Lloyds plans to cut 9,000 jobs: How do the other banks compare?

The taxpayer-backed bank today confirmed reports that 9,000 staff and 150 branches will be slashed.

by Jack Torrance
Last Updated: 30 Oct 2014

All of Britain’s biggest banks have been shedding staff since the financial crisis, as they restructure in an effort to return to rude health. The pain has been particularly strong for RBS and Lloyds Banking Group, the two Government-backed banks that are now seeking to return to private hands.

Today, after weeks of speculation, Lloyds Banking Group confirmed that it will be slashing 9,000 jobs and closing 150 branches as chief executive Antonio Horta-Orsorio takes the bank in a more digital direction. The branch closures will mainly affect Lloyds Bank and Bank of Scotland branches, while the group’s Halifax branches are expected to be protected. Lloyds operates the UK's largest branch network, meaning the shift to digital presents particular challenges for its model compared to other banks.

The cuts would bring the total amount of staff cuts since the financial crisis to 54,000, many of which came not long after Lloyds took over the failing HBOS back in 2008. Last year it span out more than 600 branches and around 8,000 staff in the form of TSB, which floated on the stock market in July. Even with that it’s clear that Orsorio anticipates an even leaner future.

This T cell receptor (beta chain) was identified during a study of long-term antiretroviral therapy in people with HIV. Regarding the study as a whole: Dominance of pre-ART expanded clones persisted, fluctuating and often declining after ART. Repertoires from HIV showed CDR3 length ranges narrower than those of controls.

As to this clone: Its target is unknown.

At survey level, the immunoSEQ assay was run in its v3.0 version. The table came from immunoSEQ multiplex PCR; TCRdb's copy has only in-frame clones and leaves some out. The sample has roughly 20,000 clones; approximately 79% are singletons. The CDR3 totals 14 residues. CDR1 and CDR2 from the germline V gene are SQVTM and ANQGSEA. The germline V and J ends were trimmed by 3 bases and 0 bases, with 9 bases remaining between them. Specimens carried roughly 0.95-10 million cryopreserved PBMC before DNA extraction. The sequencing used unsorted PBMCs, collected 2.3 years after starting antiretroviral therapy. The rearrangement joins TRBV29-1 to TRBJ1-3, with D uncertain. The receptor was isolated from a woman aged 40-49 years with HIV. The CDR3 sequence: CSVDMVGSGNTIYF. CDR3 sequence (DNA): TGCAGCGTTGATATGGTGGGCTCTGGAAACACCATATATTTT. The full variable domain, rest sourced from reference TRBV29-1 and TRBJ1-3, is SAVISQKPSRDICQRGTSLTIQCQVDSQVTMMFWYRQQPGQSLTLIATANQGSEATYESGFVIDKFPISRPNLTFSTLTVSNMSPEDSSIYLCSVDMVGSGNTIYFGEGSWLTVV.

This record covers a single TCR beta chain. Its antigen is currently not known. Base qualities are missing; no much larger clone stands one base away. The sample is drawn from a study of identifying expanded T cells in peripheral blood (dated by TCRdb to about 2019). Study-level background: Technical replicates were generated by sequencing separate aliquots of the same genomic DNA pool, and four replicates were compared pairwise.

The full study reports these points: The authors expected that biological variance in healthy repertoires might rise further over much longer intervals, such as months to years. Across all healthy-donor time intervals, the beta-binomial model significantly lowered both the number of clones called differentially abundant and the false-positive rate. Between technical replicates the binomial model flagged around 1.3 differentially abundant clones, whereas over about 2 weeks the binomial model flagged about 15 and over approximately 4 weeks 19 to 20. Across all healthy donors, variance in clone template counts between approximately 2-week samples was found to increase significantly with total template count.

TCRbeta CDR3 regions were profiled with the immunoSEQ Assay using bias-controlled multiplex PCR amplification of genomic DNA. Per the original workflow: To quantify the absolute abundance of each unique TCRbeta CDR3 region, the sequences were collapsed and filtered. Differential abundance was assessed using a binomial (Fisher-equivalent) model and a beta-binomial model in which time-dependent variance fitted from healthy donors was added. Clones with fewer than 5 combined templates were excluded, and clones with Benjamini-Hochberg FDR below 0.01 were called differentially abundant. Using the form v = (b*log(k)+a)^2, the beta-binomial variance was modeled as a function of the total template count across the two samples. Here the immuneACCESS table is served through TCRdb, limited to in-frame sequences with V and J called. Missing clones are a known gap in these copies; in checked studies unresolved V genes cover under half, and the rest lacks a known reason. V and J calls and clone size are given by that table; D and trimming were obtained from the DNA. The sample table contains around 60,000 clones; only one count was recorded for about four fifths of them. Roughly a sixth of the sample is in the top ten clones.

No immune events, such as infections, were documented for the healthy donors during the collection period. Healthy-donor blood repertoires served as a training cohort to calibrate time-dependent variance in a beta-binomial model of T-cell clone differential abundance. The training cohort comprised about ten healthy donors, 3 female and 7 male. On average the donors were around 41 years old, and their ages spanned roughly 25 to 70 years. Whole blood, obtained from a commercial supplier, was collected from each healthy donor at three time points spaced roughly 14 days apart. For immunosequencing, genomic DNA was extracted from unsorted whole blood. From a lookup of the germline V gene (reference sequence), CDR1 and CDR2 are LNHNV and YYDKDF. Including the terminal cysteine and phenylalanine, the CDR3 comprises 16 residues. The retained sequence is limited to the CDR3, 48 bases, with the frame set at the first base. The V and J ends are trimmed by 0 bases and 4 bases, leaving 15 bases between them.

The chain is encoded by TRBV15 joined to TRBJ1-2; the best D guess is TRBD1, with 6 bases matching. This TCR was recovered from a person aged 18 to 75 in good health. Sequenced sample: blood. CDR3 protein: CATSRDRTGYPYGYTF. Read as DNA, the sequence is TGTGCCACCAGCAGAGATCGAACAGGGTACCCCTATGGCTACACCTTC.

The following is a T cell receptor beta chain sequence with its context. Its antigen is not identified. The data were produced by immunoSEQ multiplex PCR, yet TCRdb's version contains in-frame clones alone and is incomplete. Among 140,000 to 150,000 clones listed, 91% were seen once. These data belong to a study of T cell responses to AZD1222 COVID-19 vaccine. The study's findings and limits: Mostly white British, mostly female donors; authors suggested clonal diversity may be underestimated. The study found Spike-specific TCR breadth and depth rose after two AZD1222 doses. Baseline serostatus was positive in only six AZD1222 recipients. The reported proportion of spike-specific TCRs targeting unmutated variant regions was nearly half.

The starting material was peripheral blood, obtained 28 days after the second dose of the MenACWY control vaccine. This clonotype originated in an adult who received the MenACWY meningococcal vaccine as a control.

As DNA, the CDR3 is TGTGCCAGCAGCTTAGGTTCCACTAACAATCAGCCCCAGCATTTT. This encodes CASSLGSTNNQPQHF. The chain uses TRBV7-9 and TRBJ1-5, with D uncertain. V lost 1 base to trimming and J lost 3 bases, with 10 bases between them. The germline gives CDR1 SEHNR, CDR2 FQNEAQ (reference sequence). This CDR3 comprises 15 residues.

Meanwhile RBS, which remains majority-owned by the Government, is also expected to slim down. It was reported in February that the UK’s biggest bank plans to cut its headcount by as much as 30,000, although it’s thought this will be driven by divestment rather than redundancies.  

The IPO of its Citizen Bank subsidiary was completed last month and it also plans to sell Williams and Glyn, a new high street bank brand, in the next couple of years. Previously the world’s largest bank, RBS staff numbers could fall from 161,000 in 2008 to less than 100,0000, the lowest since it acquired Natwest in 2011.  

The other two big banks are also cutting numbers further after shedding thousands of jobs since the financial crisis. In May, Barclays announced that it would be cutting 19,000 of its 140,000 worldwide staff, with 9,000 of these falling in the UK. It was reported at the time that as many as 400 branches may be closed. Last year HSBC chief executive Stuart Gulliver warned that as many as 14,000 jobs could face the chop, predicting that the group would employ around 240,000 staff by 2016, compared with 300,000 when he took over the role in 2011.  

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